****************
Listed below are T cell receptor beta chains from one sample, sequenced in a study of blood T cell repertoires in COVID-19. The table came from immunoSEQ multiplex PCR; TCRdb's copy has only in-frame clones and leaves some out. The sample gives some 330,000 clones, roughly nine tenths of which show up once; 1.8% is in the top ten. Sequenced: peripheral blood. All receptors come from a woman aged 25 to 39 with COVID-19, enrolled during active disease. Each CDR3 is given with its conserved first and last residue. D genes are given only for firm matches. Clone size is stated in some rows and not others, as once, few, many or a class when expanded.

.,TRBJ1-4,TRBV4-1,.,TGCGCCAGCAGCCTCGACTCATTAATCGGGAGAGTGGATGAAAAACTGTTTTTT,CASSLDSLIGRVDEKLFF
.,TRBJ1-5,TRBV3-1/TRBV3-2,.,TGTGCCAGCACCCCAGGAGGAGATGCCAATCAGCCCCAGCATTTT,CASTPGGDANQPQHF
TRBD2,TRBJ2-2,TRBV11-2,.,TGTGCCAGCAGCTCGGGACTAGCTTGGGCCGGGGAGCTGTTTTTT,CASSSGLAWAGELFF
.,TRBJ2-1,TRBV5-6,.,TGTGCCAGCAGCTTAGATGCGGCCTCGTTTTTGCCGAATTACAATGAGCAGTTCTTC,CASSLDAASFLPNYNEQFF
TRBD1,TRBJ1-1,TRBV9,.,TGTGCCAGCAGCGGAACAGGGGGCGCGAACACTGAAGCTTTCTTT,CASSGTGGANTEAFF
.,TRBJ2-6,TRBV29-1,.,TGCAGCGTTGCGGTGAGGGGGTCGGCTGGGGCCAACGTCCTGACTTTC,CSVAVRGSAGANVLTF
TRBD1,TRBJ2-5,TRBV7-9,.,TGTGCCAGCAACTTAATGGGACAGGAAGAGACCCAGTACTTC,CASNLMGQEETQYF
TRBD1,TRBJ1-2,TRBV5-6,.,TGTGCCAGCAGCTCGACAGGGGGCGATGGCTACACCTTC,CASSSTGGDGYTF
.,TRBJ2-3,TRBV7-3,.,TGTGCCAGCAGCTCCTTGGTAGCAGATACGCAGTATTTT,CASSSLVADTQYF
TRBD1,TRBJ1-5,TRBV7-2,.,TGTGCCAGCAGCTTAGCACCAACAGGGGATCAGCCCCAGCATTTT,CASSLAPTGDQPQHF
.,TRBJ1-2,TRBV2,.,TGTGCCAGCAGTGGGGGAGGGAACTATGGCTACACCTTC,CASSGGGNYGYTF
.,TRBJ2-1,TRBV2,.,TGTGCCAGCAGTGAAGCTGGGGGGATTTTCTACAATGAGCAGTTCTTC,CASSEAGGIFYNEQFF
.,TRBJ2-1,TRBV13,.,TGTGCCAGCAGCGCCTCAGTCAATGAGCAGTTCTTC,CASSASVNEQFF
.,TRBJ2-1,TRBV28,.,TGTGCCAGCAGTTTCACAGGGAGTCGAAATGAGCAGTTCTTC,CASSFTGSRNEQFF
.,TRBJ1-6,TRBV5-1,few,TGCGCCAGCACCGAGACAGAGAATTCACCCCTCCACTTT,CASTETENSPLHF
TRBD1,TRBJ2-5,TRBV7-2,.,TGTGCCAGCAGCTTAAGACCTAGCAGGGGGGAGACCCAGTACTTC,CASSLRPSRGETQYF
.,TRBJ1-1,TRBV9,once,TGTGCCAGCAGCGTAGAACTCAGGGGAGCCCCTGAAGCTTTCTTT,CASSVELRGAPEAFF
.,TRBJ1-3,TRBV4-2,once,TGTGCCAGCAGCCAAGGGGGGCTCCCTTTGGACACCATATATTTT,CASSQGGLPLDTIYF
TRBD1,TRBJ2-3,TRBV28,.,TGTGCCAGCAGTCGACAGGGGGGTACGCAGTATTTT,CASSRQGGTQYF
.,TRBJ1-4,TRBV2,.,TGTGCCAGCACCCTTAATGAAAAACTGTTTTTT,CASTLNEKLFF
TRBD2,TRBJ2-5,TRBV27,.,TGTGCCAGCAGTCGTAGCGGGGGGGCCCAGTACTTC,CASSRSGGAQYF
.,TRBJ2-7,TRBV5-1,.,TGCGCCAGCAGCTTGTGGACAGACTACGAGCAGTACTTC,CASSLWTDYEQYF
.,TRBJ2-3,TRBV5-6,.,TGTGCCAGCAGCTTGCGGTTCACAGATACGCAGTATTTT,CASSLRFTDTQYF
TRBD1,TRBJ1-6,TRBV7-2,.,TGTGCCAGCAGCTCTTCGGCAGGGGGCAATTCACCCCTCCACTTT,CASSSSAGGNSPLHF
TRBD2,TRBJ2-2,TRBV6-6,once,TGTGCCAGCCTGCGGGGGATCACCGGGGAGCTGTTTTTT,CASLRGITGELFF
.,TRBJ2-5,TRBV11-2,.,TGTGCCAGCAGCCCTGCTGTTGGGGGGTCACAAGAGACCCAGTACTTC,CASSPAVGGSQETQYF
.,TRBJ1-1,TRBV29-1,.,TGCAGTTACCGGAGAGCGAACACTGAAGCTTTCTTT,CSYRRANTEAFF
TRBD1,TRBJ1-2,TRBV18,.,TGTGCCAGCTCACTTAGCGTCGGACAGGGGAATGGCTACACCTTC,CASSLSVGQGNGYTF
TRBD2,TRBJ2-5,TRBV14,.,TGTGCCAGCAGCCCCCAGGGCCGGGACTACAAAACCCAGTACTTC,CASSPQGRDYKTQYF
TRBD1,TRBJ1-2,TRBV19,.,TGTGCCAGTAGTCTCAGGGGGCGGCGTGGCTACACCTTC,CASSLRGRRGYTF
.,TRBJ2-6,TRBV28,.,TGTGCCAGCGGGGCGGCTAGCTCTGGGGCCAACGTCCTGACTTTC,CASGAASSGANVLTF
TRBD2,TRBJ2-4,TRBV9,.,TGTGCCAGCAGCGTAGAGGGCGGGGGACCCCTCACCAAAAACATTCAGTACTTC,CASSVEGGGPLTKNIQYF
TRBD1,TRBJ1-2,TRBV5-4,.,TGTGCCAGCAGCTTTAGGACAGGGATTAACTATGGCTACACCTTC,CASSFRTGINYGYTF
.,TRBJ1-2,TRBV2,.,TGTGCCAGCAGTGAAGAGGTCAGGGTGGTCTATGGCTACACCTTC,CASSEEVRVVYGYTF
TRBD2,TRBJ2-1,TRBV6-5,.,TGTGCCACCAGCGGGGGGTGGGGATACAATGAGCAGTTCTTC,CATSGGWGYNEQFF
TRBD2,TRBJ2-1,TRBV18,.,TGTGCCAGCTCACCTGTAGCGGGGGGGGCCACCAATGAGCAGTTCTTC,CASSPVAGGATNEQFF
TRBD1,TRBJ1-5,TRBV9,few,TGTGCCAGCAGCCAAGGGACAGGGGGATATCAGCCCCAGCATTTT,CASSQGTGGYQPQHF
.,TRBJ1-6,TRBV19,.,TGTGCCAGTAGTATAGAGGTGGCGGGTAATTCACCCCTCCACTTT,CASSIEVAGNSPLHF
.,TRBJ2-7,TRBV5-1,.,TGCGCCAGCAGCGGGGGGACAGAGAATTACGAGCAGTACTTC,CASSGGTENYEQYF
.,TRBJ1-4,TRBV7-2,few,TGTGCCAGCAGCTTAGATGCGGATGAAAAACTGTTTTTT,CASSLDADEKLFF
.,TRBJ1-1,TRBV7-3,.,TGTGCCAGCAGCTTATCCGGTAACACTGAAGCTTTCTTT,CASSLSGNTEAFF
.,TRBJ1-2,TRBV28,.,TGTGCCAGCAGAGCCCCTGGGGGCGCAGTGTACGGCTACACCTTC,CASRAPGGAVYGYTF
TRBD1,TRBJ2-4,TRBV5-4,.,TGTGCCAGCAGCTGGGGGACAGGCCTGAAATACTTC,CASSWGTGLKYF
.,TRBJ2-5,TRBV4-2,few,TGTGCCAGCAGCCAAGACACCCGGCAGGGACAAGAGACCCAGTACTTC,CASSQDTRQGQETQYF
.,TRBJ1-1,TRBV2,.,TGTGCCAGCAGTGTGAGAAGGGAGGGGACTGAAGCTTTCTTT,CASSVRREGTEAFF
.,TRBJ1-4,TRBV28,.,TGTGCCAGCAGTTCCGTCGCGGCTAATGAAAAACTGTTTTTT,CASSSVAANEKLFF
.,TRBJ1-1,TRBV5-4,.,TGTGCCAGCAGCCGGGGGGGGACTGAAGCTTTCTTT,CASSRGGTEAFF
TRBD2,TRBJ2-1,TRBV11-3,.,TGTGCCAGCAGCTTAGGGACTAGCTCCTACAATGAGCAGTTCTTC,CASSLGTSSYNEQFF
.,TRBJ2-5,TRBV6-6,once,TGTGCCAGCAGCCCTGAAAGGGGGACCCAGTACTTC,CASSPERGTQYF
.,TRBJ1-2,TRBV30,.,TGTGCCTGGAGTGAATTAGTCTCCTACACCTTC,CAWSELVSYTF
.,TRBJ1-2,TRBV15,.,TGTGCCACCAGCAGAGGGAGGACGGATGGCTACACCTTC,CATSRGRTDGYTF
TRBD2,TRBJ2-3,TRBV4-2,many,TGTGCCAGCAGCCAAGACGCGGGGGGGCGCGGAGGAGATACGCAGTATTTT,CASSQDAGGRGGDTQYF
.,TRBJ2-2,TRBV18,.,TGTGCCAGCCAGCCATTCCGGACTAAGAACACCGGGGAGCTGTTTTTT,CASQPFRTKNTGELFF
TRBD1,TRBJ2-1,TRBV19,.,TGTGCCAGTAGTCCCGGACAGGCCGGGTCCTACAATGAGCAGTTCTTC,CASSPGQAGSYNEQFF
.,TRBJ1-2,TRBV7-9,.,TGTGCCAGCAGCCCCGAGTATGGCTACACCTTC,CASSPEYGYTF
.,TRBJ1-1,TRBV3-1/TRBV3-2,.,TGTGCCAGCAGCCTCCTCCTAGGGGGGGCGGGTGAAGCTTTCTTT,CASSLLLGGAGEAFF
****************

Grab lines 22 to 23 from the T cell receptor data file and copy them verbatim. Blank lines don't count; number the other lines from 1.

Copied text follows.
TRBD2,TRBJ2-5,TRBV27,.,TGTGCCAGCAGTCGTAGCGGGGGGGCCCAGTACTTC,CASSRSGGAQYF
.,TRBJ2-7,TRBV5-1,.,TGCGCCAGCAGCTTGTGGACAGACTACGAGCAGTACTTC,CASSLWTDYEQYF